I constantly return to this image in the book but not for its technical prowess or particular visual beauty. What draws me in is the context in which this image exists. Among the photos of transients and trains, the hustle and bustle of constant travel and the unsettling feeling of never really getting to know a place, exists this image of brief reprieve. Casper is finding a moment to fully enjoy himself and escape all of the needs of his mother and the world. The unwavering beauty of the natural world serves as his backdrop and lends itself to the present sense of serenity. The photograph leaves me wanting more. It leaves me wanting to find my own Eden in which I can step away from it all while at the same time being as present as ever with the world around me.

As you move through the book, the peacefulness you yearn for gently peeks out. A man with a beard sits in the fork of giant tree with his eyes closed. A couple sits in a field of overgrown grass and wildflowers, having a picnic in the shadow of Interstate-5. A young girl plays an accordion, in the distance a group of men, quite possibly related to her, seem to have a party. A women sits on the trunk of her car, Colorado plates, looking just out of frame with tires piled all around her.

Fix a Flat 2013. © Justine Kurland
Fix a Flat 2013. © Justine Kurland

Casper, much older now than when he was in the forest, leans against his mother’s car blowing spit bubbles.

Justine Kurland, Spit Bubble, 2013. © Justine Kurland
Spit Bubble, 2013. © Justine Kurland

Toward the end of the book, a man with hair like Casper’s but much, much older, looks slightly upward and out of frame. He’s wearing a black faux leather jacket and a silver heart-shaped locket hangs from his neck. His fingers are wrapped tightly around a Coca-Cola can, overlapping each other. From his eyes pour a multitude of emotions and thoughts I will never understand but his presence is of the present. He maintains an air of peace about him that maybe only a life on the road can provide.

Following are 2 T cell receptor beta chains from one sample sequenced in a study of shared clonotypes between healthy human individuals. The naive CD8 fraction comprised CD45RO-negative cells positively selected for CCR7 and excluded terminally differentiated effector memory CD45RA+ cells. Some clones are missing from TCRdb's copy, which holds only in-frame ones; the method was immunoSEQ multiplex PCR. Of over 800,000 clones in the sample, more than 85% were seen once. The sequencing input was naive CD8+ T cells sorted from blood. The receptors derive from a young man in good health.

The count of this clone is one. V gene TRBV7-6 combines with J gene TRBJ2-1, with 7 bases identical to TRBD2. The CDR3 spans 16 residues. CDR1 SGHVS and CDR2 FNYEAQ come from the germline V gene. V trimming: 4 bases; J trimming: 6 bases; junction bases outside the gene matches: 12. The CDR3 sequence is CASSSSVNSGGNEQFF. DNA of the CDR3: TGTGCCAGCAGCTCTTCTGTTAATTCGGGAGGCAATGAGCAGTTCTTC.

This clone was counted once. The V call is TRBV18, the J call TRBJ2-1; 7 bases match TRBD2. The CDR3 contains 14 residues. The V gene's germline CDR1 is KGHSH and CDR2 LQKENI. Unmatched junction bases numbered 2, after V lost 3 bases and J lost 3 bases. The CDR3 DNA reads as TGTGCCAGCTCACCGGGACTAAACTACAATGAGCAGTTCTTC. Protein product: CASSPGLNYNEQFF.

These feelings of serenity are combatted by Kurland time and time again within these pages. The repetition of trains is unsettling, in the least, constantly berating me with the sense that I am on the move. Their beauty is unwavering, the way they wind through mountain passes like fish swimming upstream or like the way the tail of a mermaid might flow effortlessly in the stillness of the deep sea. The trains seem to connect us to things we might otherwise ignore. A cowboy, drunk and on his horse, has a moment with his steed that breathes an air of genuineness and sincerity into the image. Piles of junk sit in the background but the peaceful demeanor of the horse as it lifts it’s head up, being pulled by the cowboy, is one that will be difficult to forget.

Drunk Cowboy 2007. © Justine Kurland
Drunk Cowboy 2007. © Justine Kurland

In-between moments like this surprise me regularly within these pages. A favorite image of mine is of a camper in the woods, sitting by a small fire on a makeshift bench, playing the violin.

Packing Goats in the Marble Mountains 2011. © Justine Kurland
Packing Goats in the Marble Mountains 2011. © Justine Kurland

This picture transports me to a place with an air of emotion that speaks like a metaphor to the calming potential of the road and the American landscape. I think that’s why so many photographers have such an intense obsession with the road. We find kingdoms in the most unsuspecting places and meet people with the experiences to make our travels worth it. The American landscape offers infinite possibilities that often go ignored by mainstream media but are integral to the very fabric of our society.

The voice of the photographer has acted like an anthropological record of American ways of living, following each dead-end road, dusty highway, and crossing every bridge to reach the fringes of our society in order to make our view whole. In the life of the medium, photography and the road have become synonymous with each other because this combination powerfully shows us parts of our world that we might otherwise forget is there at all.


You can find the archives of Alex Thompson’s column here.


About the author: Alex Thompson is a documentary photographer living in California’s Central Valley. The opinions expressed in this article are solely those of the author. His work focuses around environmental issues and the social consequences of environmental degradation. His work has been featured in publications like LA Weekly and The Guardian US and he is currently working on long term projects documenting the effect of extraction in Wyoming and life in communities along the SF Bay-Delta. You can find his work at www.alexthompsonphoto.com or on Instagram @alexthompsonphoto.